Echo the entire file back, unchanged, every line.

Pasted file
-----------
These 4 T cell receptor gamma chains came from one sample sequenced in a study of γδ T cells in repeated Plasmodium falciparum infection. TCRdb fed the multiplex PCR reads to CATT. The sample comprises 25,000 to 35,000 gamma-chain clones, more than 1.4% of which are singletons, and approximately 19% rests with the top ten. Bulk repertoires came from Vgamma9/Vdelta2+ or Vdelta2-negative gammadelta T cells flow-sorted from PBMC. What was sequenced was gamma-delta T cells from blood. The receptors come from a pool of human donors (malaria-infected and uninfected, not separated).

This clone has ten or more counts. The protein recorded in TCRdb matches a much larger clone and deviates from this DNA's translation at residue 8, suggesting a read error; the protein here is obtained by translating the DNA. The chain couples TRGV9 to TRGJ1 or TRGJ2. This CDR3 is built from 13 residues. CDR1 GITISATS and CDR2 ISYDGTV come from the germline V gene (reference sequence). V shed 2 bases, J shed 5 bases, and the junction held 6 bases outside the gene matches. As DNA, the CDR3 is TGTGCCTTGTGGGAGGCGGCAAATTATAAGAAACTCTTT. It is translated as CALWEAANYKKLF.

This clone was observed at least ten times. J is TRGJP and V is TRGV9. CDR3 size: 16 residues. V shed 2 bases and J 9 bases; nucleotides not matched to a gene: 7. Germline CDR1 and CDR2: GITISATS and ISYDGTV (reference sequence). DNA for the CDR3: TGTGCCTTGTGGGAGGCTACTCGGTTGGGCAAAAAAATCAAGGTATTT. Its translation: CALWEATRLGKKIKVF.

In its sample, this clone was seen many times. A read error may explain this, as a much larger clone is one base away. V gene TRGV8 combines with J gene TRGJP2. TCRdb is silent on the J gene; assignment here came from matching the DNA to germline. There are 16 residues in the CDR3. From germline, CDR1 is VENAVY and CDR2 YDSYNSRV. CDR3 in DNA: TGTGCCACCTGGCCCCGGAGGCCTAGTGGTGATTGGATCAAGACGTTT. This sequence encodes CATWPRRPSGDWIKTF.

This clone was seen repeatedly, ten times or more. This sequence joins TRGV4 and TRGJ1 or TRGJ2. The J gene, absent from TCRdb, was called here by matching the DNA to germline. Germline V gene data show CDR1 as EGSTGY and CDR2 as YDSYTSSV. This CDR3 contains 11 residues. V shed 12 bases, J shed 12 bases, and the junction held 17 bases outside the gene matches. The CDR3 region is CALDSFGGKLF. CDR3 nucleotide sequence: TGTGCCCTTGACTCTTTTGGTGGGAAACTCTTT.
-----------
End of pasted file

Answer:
These 4 T cell receptor gamma chains came from one sample sequenced in a study of γδ T cells in repeated Plasmodium falciparum infection. TCRdb fed the multiplex PCR reads to CATT. The sample comprises 25,000 to 35,000 gamma-chain clones, more than 1.4% of which are singletons, and approximately 19% rests with the top ten. Bulk repertoires came from Vgamma9/Vdelta2+ or Vdelta2-negative gammadelta T cells flow-sorted from PBMC. What was sequenced was gamma-delta T cells from blood. The receptors come from a pool of human donors (malaria-infected and uninfected, not separated).

This clone has ten or more counts. The protein recorded in TCRdb matches a much larger clone and deviates from this DNA's translation at residue 8, suggesting a read error; the protein here is obtained by translating the DNA. The chain couples TRGV9 to TRGJ1 or TRGJ2. This CDR3 is built from 13 residues. CDR1 GITISATS and CDR2 ISYDGTV come from the germline V gene (reference sequence). V shed 2 bases, J shed 5 bases, and the junction held 6 bases outside the gene matches. As DNA, the CDR3 is TGTGCCTTGTGGGAGGCGGCAAATTATAAGAAACTCTTT. It is translated as CALWEAANYKKLF.

This clone was observed at least ten times. J is TRGJP and V is TRGV9. CDR3 size: 16 residues. V shed 2 bases and J 9 bases; nucleotides not matched to a gene: 7. Germline CDR1 and CDR2: GITISATS and ISYDGTV (reference sequence). DNA for the CDR3: TGTGCCTTGTGGGAGGCTACTCGGTTGGGCAAAAAAATCAAGGTATTT. Its translation: CALWEATRLGKKIKVF.

In its sample, this clone was seen many times. A read error may explain this, as a much larger clone is one base away. V gene TRGV8 combines with J gene TRGJP2. TCRdb is silent on the J gene; assignment here came from matching the DNA to germline. There are 16 residues in the CDR3. From germline, CDR1 is VENAVY and CDR2 YDSYNSRV. CDR3 in DNA: TGTGCCACCTGGCCCCGGAGGCCTAGTGGTGATTGGATCAAGACGTTT. This sequence encodes CATWPRRPSGDWIKTF.

This clone was seen repeatedly, ten times or more. This sequence joins TRGV4 and TRGJ1 or TRGJ2. The J gene, absent from TCRdb, was called here by matching the DNA to germline. Germline V gene data show CDR1 as EGSTGY and CDR2 as YDSYTSSV. This CDR3 contains 11 residues. V shed 12 bases, J shed 12 bases, and the junction held 17 bases outside the gene matches. The CDR3 region is CALDSFGGKLF. CDR3 nucleotide sequence: TGTGCCCTTGACTCTTTTGGTGGGAAACTCTTT.